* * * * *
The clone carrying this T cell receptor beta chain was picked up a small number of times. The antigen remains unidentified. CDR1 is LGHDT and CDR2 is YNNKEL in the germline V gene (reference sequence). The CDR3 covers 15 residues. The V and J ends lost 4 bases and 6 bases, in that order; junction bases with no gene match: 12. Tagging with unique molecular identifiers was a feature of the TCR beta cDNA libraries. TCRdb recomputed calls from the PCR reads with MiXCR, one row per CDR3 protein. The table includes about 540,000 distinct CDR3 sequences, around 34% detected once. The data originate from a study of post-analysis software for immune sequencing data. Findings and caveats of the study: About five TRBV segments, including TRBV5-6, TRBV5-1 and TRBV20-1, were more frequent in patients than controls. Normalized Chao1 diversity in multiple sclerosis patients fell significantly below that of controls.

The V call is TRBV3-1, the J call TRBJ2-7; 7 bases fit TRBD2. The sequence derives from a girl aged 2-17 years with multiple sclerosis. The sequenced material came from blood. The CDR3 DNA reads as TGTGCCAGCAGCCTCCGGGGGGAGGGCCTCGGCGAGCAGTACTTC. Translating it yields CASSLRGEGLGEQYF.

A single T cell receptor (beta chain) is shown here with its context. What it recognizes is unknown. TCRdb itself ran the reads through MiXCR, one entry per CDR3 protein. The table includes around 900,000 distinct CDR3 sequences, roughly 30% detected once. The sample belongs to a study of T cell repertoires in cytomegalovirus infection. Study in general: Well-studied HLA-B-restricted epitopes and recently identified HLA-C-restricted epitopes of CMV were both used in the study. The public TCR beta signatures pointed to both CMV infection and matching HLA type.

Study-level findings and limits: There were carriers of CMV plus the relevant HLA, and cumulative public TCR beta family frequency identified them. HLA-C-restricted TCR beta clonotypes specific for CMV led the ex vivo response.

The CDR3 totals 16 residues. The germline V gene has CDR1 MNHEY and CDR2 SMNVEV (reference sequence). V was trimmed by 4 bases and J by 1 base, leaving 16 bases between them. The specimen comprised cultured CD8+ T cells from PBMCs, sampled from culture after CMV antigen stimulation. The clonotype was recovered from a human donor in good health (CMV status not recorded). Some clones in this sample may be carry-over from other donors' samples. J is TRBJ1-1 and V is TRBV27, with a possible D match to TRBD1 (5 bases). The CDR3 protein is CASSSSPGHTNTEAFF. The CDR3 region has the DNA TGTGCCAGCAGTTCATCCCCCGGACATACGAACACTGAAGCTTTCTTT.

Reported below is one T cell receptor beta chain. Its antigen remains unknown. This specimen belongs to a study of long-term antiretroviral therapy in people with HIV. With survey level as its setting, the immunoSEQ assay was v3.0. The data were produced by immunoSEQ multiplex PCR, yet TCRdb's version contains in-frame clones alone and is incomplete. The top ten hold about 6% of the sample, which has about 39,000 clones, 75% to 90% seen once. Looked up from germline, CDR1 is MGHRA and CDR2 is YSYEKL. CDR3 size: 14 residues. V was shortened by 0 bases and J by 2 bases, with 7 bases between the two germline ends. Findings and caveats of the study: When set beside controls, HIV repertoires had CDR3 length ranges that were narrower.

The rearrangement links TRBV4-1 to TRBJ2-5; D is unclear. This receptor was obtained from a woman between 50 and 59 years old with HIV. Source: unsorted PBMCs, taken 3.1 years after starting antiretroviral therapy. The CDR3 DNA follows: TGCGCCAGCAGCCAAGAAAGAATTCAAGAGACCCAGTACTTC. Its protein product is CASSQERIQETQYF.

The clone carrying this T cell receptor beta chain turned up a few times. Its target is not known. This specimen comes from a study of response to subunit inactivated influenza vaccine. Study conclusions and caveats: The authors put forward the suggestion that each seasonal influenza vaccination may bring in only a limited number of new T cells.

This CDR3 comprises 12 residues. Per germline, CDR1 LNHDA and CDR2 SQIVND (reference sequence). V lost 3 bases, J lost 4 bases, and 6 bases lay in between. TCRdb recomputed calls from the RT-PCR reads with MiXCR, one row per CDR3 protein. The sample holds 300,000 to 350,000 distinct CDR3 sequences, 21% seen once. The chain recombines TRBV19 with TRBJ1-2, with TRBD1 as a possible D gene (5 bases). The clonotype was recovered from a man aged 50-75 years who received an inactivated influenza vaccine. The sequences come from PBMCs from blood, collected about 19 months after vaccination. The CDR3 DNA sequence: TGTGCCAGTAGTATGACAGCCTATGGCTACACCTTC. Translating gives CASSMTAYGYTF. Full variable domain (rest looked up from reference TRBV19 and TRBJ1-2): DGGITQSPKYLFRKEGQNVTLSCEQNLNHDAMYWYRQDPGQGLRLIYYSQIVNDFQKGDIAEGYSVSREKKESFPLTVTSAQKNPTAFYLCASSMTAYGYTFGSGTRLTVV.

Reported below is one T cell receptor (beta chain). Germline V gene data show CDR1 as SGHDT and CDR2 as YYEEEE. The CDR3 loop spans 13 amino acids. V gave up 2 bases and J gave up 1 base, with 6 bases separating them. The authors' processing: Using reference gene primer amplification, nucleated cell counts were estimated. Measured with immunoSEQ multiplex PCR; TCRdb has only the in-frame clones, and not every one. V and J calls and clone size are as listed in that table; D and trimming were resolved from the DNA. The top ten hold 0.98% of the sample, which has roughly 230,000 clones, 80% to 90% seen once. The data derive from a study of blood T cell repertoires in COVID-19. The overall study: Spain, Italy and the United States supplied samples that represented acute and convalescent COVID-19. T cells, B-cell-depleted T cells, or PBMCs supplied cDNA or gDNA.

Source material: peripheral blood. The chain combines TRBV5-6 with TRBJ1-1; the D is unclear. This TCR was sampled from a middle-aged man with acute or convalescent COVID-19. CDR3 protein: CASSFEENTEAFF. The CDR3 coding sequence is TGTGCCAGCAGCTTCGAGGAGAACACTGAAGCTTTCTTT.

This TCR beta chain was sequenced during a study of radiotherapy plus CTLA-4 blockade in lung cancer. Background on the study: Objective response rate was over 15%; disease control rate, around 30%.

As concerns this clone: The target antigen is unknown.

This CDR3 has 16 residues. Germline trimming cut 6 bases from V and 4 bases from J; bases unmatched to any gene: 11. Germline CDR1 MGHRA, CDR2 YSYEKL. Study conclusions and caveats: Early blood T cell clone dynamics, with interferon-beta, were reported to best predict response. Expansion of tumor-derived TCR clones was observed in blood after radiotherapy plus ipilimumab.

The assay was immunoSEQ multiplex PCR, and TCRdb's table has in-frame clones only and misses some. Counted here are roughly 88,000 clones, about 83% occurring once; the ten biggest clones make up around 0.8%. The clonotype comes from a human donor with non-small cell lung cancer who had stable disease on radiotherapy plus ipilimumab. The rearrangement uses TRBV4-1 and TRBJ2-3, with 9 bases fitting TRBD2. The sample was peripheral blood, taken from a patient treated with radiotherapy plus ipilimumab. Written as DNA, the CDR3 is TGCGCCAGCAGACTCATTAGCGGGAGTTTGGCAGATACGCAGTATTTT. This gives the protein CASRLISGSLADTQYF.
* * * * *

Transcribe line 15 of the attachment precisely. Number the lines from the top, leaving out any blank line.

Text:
The assay was immunoSEQ multiplex PCR, and TCRdb's table has in-frame clones only and misses some. Counted here are roughly 88,000 clones, about 83% occurring once; the ten biggest clones make up around 0.8%. The clonotype comes from a human donor with non-small cell lung cancer who had stable disease on radiotherapy plus ipilimumab. The rearrangement uses TRBV4-1 and TRBJ2-3, with 9 bases fitting TRBD2. The sample was peripheral blood, taken from a patient treated with radiotherapy plus ipilimumab. Written as DNA, the CDR3 is TGCGCCAGCAGACTCATTAGCGGGAGTTTGGCAGATACGCAGTATTTT. This gives the protein CASRLISGSLADTQYF.